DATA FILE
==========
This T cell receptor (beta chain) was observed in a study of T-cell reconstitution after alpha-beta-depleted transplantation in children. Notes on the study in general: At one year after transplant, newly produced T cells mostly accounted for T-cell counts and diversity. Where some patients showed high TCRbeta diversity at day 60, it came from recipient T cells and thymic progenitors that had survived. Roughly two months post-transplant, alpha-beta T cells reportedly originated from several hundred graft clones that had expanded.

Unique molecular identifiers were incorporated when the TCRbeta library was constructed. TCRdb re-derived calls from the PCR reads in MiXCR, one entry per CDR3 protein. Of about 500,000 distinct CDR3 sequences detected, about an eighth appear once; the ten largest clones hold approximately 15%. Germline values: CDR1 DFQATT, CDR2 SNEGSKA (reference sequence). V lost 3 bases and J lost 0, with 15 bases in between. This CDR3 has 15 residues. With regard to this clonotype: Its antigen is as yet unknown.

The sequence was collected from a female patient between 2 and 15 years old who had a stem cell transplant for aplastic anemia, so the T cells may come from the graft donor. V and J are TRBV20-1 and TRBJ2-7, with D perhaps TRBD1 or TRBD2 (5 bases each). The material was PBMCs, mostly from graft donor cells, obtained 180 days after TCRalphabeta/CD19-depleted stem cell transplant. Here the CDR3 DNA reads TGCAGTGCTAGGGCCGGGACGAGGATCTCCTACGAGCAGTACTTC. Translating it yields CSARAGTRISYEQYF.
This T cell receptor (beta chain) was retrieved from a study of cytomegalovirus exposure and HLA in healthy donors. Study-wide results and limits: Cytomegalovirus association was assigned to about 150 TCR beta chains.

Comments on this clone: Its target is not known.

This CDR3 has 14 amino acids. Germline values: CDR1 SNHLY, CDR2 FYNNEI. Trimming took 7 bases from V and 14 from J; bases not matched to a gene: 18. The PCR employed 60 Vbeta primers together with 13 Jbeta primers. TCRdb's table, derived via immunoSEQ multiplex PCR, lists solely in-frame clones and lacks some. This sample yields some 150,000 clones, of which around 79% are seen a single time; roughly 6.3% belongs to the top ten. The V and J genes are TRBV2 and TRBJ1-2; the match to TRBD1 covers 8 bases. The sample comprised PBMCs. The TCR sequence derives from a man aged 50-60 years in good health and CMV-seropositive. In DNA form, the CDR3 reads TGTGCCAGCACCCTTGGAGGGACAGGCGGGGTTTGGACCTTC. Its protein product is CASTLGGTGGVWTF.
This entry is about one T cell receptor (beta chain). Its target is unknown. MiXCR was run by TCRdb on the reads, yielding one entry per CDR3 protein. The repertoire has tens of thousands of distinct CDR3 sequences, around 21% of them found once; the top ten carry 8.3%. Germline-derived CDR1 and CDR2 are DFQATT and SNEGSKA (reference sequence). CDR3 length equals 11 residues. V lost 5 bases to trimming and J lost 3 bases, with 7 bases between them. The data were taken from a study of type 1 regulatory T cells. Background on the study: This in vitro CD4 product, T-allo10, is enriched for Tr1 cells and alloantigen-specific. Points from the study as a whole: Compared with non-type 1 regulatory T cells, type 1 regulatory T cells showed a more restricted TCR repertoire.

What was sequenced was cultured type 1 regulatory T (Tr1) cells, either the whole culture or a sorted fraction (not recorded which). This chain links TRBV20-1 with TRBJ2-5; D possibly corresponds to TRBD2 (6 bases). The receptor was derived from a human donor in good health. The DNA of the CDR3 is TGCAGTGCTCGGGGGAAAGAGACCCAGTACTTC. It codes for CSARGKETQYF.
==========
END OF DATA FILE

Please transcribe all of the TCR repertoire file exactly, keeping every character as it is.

This T cell receptor (beta chain) was observed in a study of T-cell reconstitution after alpha-beta-depleted transplantation in children. Notes on the study in general: At one year after transplant, newly produced T cells mostly accounted for T-cell counts and diversity. Where some patients showed high TCRbeta diversity at day 60, it came from recipient T cells and thymic progenitors that had survived. Roughly two months post-transplant, alpha-beta T cells reportedly originated from several hundred graft clones that had expanded.

Unique molecular identifiers were incorporated when the TCRbeta library was constructed. TCRdb re-derived calls from the PCR reads in MiXCR, one entry per CDR3 protein. Of about 500,000 distinct CDR3 sequences detected, about an eighth appear once; the ten largest clones hold approximately 15%. Germline values: CDR1 DFQATT, CDR2 SNEGSKA (reference sequence). V lost 3 bases and J lost 0, with 15 bases in between. This CDR3 has 15 residues. With regard to this clonotype: Its antigen is as yet unknown.

The sequence was collected from a female patient between 2 and 15 years old who had a stem cell transplant for aplastic anemia, so the T cells may come from the graft donor. V and J are TRBV20-1 and TRBJ2-7, with D perhaps TRBD1 or TRBD2 (5 bases each). The material was PBMCs, mostly from graft donor cells, obtained 180 days after TCRalphabeta/CD19-depleted stem cell transplant. Here the CDR3 DNA reads TGCAGTGCTAGGGCCGGGACGAGGATCTCCTACGAGCAGTACTTC. Translating it yields CSARAGTRISYEQYF.
This T cell receptor (beta chain) was retrieved from a study of cytomegalovirus exposure and HLA in healthy donors. Study-wide results and limits: Cytomegalovirus association was assigned to about 150 TCR beta chains.

Comments on this clone: Its target is not known.

This CDR3 has 14 amino acids. Germline values: CDR1 SNHLY, CDR2 FYNNEI. Trimming took 7 bases from V and 14 from J; bases not matched to a gene: 18. The PCR employed 60 Vbeta primers together with 13 Jbeta primers. TCRdb's table, derived via immunoSEQ multiplex PCR, lists solely in-frame clones and lacks some. This sample yields some 150,000 clones, of which around 79% are seen a single time; roughly 6.3% belongs to the top ten. The V and J genes are TRBV2 and TRBJ1-2; the match to TRBD1 covers 8 bases. The sample comprised PBMCs. The TCR sequence derives from a man aged 50-60 years in good health and CMV-seropositive. In DNA form, the CDR3 reads TGTGCCAGCACCCTTGGAGGGACAGGCGGGGTTTGGACCTTC. Its protein product is CASTLGGTGGVWTF.
This entry is about one T cell receptor (beta chain). Its target is unknown. MiXCR was run by TCRdb on the reads, yielding one entry per CDR3 protein. The repertoire has tens of thousands of distinct CDR3 sequences, around 21% of them found once; the top ten carry 8.3%. Germline-derived CDR1 and CDR2 are DFQATT and SNEGSKA (reference sequence). CDR3 length equals 11 residues. V lost 5 bases to trimming and J lost 3 bases, with 7 bases between them. The data were taken from a study of type 1 regulatory T cells. Background on the study: This in vitro CD4 product, T-allo10, is enriched for Tr1 cells and alloantigen-specific. Points from the study as a whole: Compared with non-type 1 regulatory T cells, type 1 regulatory T cells showed a more restricted TCR repertoire.

What was sequenced was cultured type 1 regulatory T (Tr1) cells, either the whole culture or a sorted fraction (not recorded which). This chain links TRBV20-1 with TRBJ2-5; D possibly corresponds to TRBD2 (6 bases). The receptor was derived from a human donor in good health. The DNA of the CDR3 is TGCAGTGCTCGGGGGAAAGAGACCCAGTACTTC. It codes for CSARGKETQYF.